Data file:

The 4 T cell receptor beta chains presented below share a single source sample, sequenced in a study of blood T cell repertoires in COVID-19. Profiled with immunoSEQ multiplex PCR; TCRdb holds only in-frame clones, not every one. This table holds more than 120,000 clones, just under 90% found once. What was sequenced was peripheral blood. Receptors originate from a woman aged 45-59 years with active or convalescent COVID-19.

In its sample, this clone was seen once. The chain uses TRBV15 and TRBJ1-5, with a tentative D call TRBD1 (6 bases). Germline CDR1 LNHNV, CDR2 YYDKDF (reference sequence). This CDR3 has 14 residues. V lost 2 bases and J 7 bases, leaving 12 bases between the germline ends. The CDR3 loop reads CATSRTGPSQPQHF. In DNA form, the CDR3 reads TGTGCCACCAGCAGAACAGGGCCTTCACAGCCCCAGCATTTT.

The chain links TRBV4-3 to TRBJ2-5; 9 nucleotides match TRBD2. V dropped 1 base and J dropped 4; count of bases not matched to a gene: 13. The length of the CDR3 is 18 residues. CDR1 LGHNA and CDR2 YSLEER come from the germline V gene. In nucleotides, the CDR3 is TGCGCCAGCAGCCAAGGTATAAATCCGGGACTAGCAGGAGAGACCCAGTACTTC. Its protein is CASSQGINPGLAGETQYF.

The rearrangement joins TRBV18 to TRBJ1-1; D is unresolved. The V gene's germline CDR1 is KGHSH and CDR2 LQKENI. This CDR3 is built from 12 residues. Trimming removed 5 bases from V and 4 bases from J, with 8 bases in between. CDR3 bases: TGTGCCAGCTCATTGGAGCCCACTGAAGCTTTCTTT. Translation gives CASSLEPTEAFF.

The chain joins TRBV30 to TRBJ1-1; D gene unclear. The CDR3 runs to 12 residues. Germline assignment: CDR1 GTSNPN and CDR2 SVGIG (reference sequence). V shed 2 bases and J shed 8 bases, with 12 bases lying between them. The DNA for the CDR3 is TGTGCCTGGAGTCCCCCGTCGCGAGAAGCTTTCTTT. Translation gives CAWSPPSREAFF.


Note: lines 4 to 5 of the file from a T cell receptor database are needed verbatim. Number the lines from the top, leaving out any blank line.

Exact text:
The rearrangement joins TRBV18 to TRBJ1-1; D is unresolved. The V gene's germline CDR1 is KGHSH and CDR2 LQKENI. This CDR3 is built from 12 residues. Trimming removed 5 bases from V and 4 bases from J, with 8 bases in between. CDR3 bases: TGTGCCAGCTCATTGGAGCCCACTGAAGCTTTCTTT. Translation gives CASSLEPTEAFF.

The chain joins TRBV30 to TRBJ1-1; D gene unclear. The CDR3 runs to 12 residues. Germline assignment: CDR1 GTSNPN and CDR2 SVGIG (reference sequence). V shed 2 bases and J shed 8 bases, with 12 bases lying between them. The DNA for the CDR3 is TGTGCCTGGAGTCCCCCGTCGCGAGAAGCTTTCTTT. Translation gives CAWSPPSREAFF.